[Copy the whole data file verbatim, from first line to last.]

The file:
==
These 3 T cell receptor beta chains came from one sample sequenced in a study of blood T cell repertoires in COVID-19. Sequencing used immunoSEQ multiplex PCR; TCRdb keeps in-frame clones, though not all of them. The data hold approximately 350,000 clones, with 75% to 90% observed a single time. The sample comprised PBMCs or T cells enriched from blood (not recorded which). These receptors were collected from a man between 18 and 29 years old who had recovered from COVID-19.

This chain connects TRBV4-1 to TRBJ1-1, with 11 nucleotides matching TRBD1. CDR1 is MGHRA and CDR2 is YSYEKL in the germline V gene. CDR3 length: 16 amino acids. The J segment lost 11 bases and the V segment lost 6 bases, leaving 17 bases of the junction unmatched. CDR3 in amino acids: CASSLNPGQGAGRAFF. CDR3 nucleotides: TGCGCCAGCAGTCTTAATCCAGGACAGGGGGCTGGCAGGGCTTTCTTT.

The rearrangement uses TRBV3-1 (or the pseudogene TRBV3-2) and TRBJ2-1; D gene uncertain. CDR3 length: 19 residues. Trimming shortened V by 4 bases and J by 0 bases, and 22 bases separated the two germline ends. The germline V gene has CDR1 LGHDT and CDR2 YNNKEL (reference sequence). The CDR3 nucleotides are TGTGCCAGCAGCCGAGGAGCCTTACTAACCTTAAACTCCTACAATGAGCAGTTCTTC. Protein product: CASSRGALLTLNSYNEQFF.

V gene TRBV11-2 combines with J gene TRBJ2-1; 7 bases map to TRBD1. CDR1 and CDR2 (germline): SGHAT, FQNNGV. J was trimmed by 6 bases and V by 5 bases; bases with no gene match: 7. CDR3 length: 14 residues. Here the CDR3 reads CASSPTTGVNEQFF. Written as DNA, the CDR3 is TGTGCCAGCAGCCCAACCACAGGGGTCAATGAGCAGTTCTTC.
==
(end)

These 3 T cell receptor beta chains came from one sample sequenced in a study of blood T cell repertoires in COVID-19. Sequencing used immunoSEQ multiplex PCR; TCRdb keeps in-frame clones, though not all of them. The data hold approximately 350,000 clones, with 75% to 90% observed a single time. The sample comprised PBMCs or T cells enriched from blood (not recorded which). These receptors were collected from a man between 18 and 29 years old who had recovered from COVID-19.

This chain connects TRBV4-1 to TRBJ1-1, with 11 nucleotides matching TRBD1. CDR1 is MGHRA and CDR2 is YSYEKL in the germline V gene. CDR3 length: 16 amino acids. The J segment lost 11 bases and the V segment lost 6 bases, leaving 17 bases of the junction unmatched. CDR3 in amino acids: CASSLNPGQGAGRAFF. CDR3 nucleotides: TGCGCCAGCAGTCTTAATCCAGGACAGGGGGCTGGCAGGGCTTTCTTT.

The rearrangement uses TRBV3-1 (or the pseudogene TRBV3-2) and TRBJ2-1; D gene uncertain. CDR3 length: 19 residues. Trimming shortened V by 4 bases and J by 0 bases, and 22 bases separated the two germline ends. The germline V gene has CDR1 LGHDT and CDR2 YNNKEL (reference sequence). The CDR3 nucleotides are TGTGCCAGCAGCCGAGGAGCCTTACTAACCTTAAACTCCTACAATGAGCAGTTCTTC. Protein product: CASSRGALLTLNSYNEQFF.

V gene TRBV11-2 combines with J gene TRBJ2-1; 7 bases map to TRBD1. CDR1 and CDR2 (germline): SGHAT, FQNNGV. J was trimmed by 6 bases and V by 5 bases; bases with no gene match: 7. CDR3 length: 14 residues. Here the CDR3 reads CASSPTTGVNEQFF. Written as DNA, the CDR3 is TGTGCCAGCAGCCCAACCACAGGGGTCAATGAGCAGTTCTTC.